This time we start with a quiz. Which fruit is consumed in the greatest quantity worldwide? I guarantee the answer will surprise you. Do not skip ahead or I will block you from receiving this blog.
Guatemala has 1.5 million artisans in a country of 15 million people. That’s one of every ten citizens who makes a living or contributes to their family via their hands and their artistic creativity. Just walk through any market and tightly woven bright fabric, colorful needlework, artistic clay pots, striking wood carvings, and gold, silver, and jade jewelry will grab your eye. I was particularly interested in such craftsmanship because my latest assignment, just now wrapping up, deals with budding artistic talent.
The artisans reside mostly in the countryside. In the country’s capital, Guatemala City, few young children learn much about their country’s artistic heritage. My client, DIDART, teaches children, ages 4 – 16, about the country’s craftsmanship. DIDART does this by running school-based workshops for the students. The youngsters are taught how to make crafts: for example, clay pots for the youngest and least dexterous fingers, painted gourds for the 8 – 10 year olds, and wooden earrings for the older, more sophisticated students. My task was to make as many clay pots as possible during my three week assignment.
Actually my task was to help DIDART come up with a growth plan to reach as many schools and students as possible. And also to draw in socially minded businesses willing to contribute to the cost of delivering the workshops to public schools in poor parts of the city – – schools that otherwise could not afford to pay the cost of materials and trainers to present the workshops.
In order for me to better understand the DIDART process I went on a day trip, a 90 minute twisting ride north of the capital to Chinautla to meet clay artisans. As mentioned above, this is a great program for young kids, because fine motor skills are not essential for clay forming. In this particular town pottery dominates, there were a dozen or so pottery makers presenting their crafts on display shelves in front of their shops.
Two young women, 19 and 20, from this village later came to my client’s house in the capital to demonstrate how they run a crafts workshop for children. They coached me through the construction, not of clay pottery because my fine motor skills were of a slightly higher caliber, but instead of a PULSERA de PINO – – a bracelet made of pine needles. I was shown to form the pine needles in a circle, then wrap colorful string round and round the needles. Initially it seemed that my dexterity indeed matched that of a six year old, but I eventually caught on and now have a fine PULSERA de PINO to show for it. Stop by my house sometime and I will take it out of the safe and show it to you.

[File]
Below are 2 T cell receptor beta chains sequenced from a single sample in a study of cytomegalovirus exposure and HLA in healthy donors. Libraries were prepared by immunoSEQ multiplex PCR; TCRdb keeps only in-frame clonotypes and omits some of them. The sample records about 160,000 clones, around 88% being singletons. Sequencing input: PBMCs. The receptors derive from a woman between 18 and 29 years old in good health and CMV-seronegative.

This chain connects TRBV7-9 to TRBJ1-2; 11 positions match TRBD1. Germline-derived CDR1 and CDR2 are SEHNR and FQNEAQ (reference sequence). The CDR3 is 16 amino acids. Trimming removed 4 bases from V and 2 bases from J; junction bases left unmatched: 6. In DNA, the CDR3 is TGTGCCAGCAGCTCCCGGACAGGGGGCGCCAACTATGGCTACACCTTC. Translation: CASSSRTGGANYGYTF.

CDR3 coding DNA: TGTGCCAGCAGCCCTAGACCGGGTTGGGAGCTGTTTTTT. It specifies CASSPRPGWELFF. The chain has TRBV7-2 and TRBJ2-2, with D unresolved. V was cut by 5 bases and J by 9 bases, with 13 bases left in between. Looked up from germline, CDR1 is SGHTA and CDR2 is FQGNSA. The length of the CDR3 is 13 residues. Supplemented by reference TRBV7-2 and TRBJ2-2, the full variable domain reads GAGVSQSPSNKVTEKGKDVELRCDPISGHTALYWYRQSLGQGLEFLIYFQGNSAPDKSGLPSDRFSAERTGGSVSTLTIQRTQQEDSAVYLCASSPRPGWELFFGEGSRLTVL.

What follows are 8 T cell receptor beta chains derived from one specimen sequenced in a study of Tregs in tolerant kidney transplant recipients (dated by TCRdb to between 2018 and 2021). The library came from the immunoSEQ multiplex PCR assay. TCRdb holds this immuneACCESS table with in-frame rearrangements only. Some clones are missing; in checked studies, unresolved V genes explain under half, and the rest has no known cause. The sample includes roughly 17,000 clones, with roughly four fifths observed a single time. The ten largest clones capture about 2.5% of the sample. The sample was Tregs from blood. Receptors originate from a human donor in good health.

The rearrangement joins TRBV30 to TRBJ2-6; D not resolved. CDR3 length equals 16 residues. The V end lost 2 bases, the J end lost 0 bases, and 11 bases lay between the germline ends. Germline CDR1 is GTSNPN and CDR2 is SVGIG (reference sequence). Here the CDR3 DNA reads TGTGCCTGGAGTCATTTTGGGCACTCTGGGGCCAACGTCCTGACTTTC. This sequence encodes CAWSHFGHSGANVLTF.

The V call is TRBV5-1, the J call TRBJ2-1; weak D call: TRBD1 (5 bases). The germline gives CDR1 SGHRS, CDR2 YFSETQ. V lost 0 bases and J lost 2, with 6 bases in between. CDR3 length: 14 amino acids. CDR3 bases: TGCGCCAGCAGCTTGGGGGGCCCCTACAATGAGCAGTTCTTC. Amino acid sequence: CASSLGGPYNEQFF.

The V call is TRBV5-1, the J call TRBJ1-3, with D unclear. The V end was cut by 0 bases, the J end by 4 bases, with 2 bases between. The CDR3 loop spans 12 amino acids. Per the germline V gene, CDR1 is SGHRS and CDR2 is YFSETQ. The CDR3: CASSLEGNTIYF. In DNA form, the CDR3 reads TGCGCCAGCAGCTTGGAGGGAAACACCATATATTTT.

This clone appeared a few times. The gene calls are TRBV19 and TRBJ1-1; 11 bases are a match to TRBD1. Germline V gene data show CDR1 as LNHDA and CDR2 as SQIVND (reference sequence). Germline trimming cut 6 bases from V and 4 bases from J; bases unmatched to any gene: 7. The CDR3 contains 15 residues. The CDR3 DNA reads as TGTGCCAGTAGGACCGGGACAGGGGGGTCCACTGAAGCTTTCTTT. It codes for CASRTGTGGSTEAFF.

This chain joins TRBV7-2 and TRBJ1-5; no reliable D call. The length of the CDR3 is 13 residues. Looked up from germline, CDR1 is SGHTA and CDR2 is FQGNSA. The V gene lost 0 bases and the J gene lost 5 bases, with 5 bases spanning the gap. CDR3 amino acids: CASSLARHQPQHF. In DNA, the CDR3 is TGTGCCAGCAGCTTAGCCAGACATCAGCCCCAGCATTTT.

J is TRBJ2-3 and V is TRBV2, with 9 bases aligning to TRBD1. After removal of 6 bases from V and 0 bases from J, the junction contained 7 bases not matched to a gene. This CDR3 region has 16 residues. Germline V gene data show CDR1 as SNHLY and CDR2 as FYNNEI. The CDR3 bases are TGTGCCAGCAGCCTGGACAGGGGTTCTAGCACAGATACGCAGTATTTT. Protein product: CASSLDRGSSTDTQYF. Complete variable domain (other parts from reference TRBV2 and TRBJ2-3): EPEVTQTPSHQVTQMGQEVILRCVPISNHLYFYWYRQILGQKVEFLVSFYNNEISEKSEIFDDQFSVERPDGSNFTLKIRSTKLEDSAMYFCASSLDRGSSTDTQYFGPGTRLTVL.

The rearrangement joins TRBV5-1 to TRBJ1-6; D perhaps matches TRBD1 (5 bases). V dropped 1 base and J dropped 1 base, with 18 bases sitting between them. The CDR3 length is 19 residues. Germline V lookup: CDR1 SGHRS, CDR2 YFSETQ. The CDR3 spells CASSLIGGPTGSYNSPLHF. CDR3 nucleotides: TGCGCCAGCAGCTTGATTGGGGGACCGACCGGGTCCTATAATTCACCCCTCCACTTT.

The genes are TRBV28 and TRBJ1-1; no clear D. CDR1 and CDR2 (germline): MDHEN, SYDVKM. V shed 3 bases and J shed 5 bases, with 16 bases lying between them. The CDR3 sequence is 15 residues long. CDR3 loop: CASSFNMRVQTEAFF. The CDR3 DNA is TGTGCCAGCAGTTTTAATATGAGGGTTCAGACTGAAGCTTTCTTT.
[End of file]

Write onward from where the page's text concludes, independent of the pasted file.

As a thank you to my clients and to the young ladies giving me the pulsera lesson I prepared my signature dish: Enchiladas Maravillosas Hechas por Guillermo. Look it up in Google translate if you can’t figure it out.
El Fuego was easily visible from my hotel room. This live volcano was constantly smoking. We even received an ash warning one day, my first, but the impact was miles away and didn’t affect us in the capital. Sort of like a bogus winter storm warning in Boston. Later, in the charming colonial capital, Antigua, we saw El Fuego erupt and spew fire into the sky and roll glowing lava down its slopes. But again far enough away that the sight was a visual treat and not a personal threat…unless perhaps one had been climbing the volcano.
My good friend, Gregg Johnson, arrived at the end of my work period to join me in a bit of exploring the Guatemalan countryside. This included a climb of Santa Maria volcano outside of Quetzaltenango, Guatemala’s second city. We ascended about 1,500 feet (halfway up) then hiked 1.5 hours horizontally around the cone to a vantage point looking down on Santiaguito, a live volcano. As luck would have it, Santiaguito was smoking when we arrived and honored us with an eruption of more smoke, ash, and rumblings just 15 minutes later. Also, as luck would have it, the wind carried the ash and volcanic gasses in the direction opposite from our viewing point. Consequently, you are now reading this blog instead of my obituary.
Another highlight of our exploration was a tour of a “finca de café” or coffee plantation to you gringos. Coffee growing and processing is a labor intensive exercise. Entire families participate in the harvest of the coffee bean. The country’s school vacation has been set (December and January) to coincide with the harvest so that children can join their parents in the field. A family can collectively pick enough coffee – – and get paid by weight – – to earn $10-15 per day. This may not seem like a great wage, but in a poor country like Guatemala it is well above the extreme poverty cutoff of $1.90 per day. However, the $10-15 is only good for a few months during the harvest, then the kids go back to school and the parents must find other sources of income. Maybe handicrafts??
So now it’s time to reveal the most consumed fruit in the world. It is not soursop, golden kiwis, cloudberries, Chinese gooseberries, or even pomegranates, although I suspect any of the preceding would have surprised you. Nor is it apples or oranges. Neither olives nor tomatoes, which botanically speaking are fruits, but we think of them as vegetables, not fruits.
When that poor Guatemalan family in the plantation picks the coffee berry they are picking the most consumed fruit in the world. We just happen to drink the roasted seed not the surrounding fruit. I think you can make money in the bar with this bit of trivia. Or get beat up.